5 March 2015

Gestalt Theory

Gestalt Theory 

Cognitive Field or Gestalt theory was formulated by a group of German Psychologists. The theory emphasizes insightful learning rather than mechanical conditioning. It is believed that meaningful learning can only take place through a sequence of problem-solving approach. In this theory you will learn how learning takes place through the application of logical principles and previous experience.

The word Gestalt in German literally means “shape” or “figure”. Gestaltists performed many researches on perception and human learning. They believed learn­ing is the result from good perception, which enable an individual to form correct concept in their mind

The views of many theorists were collected by Gestalt to formulate a cognitive field theory. Notable among them were Max Wertheimer, Kurt Koffka, and Wolfgang Kohler. Gestalt in German language means “organization or fusion”. This theory rejected the views that consider the learning process in an isolated form rather than in a total or holistic form. The theory does not support associating bits of experiences as postulated in the stimulus-response theories. This theory is of the opinion that parts are configured or organized to make complete or meaningful experiences or impressions. The emphasis here is on the importance of experience, meaning, problem solving and the development of insights (Burns 1995). The Gestalt therefore placed more credence on insightful learning rather than trial and error like that of Thorndike or mechanical conditioning as performed by Ivan Pavlov in his classical conditioning theory.

Insightful learning is hinged on the fact that animals undergo a series of problem-solving approach following a sequence of principles or logic and previous experience before arriving at a solution. In this theory, the cognitive or mental processes of the animals are regarded as the yardstick in the development of insightful learning.

To establish this fact, Gestalt Psychologists performed several experiments using apes as subjects. In one of the experiments, an ape (Sultan) was put in a cage. This sultan was very intelligent. In the cage
was a stool and banana, hung on the top of the box. Initially, several unsuccessful attempts were made by the apes to get the banana. Suddenly, sultan decided to pull out the stool and climbed it to pluck the banana from where it was hung. This type of learning is called insightful, because it involves problem-solving approach.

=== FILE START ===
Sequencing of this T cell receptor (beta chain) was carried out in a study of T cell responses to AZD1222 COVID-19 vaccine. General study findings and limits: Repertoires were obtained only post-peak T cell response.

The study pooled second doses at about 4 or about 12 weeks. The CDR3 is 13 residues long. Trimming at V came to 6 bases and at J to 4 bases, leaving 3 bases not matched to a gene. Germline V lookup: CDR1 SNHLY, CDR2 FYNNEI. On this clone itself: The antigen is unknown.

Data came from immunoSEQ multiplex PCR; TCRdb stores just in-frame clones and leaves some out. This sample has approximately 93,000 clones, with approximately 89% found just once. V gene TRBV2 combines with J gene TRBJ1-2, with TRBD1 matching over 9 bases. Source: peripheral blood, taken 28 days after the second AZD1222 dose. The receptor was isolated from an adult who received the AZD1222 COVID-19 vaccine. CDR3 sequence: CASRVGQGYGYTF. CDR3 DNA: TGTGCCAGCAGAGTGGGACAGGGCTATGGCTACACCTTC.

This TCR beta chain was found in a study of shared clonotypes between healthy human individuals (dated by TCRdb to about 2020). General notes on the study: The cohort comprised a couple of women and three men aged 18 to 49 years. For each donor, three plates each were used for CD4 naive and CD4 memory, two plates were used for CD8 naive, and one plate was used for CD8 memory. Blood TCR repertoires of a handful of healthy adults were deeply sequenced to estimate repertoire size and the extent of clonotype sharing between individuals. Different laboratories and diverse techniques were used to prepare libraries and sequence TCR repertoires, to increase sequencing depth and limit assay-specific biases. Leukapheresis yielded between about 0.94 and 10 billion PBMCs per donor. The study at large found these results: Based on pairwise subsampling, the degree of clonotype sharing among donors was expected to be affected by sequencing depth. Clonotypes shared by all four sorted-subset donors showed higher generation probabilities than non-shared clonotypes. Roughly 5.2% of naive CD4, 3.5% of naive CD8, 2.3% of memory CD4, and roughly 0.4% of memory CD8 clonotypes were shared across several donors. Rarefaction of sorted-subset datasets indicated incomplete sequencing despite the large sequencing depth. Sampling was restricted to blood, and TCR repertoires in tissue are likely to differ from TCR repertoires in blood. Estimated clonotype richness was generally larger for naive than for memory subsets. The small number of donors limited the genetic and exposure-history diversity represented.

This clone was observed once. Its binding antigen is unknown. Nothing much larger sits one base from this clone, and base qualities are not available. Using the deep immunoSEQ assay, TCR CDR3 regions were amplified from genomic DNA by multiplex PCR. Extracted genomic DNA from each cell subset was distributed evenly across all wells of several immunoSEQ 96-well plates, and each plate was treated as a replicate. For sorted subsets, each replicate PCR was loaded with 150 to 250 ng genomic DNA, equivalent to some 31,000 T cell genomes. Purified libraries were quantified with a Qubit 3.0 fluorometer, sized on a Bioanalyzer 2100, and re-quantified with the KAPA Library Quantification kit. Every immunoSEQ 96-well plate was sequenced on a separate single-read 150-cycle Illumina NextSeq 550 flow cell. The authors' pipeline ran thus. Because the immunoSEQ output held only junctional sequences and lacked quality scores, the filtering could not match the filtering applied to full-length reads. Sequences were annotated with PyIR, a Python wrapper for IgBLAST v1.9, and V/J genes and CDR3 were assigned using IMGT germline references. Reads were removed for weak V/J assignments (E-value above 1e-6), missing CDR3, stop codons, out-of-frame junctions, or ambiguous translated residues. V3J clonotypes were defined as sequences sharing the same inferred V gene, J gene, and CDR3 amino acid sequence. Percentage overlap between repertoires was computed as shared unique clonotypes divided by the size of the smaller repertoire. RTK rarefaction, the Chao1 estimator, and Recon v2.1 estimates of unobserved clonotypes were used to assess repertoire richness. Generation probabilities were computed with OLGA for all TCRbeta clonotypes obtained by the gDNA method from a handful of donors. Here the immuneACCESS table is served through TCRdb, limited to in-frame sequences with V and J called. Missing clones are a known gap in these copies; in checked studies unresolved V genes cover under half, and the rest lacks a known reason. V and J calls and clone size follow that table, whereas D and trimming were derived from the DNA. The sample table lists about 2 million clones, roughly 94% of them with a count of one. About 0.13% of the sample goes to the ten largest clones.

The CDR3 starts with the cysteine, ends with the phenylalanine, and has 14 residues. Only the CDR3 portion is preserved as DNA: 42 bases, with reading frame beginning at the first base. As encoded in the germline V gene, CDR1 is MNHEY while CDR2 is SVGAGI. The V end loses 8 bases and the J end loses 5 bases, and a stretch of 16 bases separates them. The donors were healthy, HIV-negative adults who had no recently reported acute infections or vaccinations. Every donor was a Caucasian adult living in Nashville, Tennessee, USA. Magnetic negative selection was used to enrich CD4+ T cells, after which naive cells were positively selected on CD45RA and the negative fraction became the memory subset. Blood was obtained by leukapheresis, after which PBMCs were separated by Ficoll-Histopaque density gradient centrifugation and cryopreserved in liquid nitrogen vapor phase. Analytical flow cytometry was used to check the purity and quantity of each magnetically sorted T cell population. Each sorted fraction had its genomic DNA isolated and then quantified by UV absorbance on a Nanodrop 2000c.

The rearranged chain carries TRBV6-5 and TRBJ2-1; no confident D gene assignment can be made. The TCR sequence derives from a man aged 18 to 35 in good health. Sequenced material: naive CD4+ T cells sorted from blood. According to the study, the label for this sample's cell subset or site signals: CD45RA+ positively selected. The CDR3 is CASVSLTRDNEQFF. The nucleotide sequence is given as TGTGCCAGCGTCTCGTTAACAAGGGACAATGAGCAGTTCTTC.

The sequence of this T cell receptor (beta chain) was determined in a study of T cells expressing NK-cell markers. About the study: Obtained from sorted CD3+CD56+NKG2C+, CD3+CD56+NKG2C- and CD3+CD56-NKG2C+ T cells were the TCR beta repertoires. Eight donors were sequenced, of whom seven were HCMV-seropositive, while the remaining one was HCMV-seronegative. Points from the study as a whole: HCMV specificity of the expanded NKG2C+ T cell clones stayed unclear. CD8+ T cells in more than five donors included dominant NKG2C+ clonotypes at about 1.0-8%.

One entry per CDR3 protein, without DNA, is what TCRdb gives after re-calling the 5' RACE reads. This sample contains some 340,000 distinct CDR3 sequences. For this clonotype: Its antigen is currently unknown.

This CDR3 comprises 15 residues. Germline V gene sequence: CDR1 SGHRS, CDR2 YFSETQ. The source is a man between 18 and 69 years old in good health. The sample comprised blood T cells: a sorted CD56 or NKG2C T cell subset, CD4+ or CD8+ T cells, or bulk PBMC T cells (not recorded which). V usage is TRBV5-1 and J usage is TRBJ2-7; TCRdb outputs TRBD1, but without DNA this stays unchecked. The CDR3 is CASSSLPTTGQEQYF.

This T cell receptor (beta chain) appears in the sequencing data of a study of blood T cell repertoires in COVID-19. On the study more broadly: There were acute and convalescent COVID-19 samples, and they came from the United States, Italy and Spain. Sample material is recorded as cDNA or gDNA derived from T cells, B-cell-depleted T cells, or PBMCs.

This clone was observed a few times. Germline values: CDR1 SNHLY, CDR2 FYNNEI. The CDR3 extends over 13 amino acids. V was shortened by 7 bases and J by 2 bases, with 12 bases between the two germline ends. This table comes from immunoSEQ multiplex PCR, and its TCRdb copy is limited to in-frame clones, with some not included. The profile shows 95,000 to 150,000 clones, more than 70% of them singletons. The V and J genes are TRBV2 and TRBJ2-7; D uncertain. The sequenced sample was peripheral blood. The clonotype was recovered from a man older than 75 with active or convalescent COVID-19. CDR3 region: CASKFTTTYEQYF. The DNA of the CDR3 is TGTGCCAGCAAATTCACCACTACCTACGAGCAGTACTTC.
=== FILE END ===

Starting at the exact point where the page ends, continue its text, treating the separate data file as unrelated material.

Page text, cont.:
Gestalt Theory , Classroom Implications of Gestalt Theory , CDP Notes, CTET 2015 Exam Notes, Child Development & Pedagogy Study Material

Another experiment was performed with several apes including sultan, put in the box with a banana and a stick lying outside the cage. Several experimental apes stretched their hands to pick the banana from outside but were unsuccessful. The brilliant one among them (sultan) devised a solution by picking the stick outside first and using it to draw the banana closer until its hand touched the banana.

The last experiment performed by Kohler on this insightful learning, was an extension of the second experiment. In this case, the apes were put in the cage; banana and two sticks (long and short) were lying outside. None of these two sticks could get to the banana unless by joining them together. The apes in the box made series of attempts to rake in the banana with the two sticks separately without succeeding. It was sultan who later manipulated and fixed the two sticks together before it could finally collect the banana. All these experiments indicated that learning cannot take place in a segregated way but in a complete form.

Insightful learning therefore adopts the following strategies in learning:
(a) identify and define the problem or task;
(b) formulate the hypotheses;
(c) come out with different solutions;
(d) select /implement the viable solution; and
(e) evaluate / appraise the selected solution or revisit the problem.

Classroom Implications of Gestalt Theory

1. This theory has developed the concept that learners have different needs and concerns at different times, and that they have subjective interpretations in different contexts (Burns, 1995).
2. The teacher should realize the importance of instructional aids during teaching–learning activities, hence he/she should make use of teaching aids for a meaningful learning in the classroom.
3. The teacher should make his/her teaching more participatory to the students. It is on this basis that the teacher will be able to discover the hidden talents in his/her students.
4. If the classroom experiences of the students are related, students will be able to transfer the gained experience into future learning. This will then promote inter relatedness.
5. The teacher should not neglect the use of motivational strategies in teaching –learning activities. This reinforcement will stimulate the efforts of the students in the classroom.

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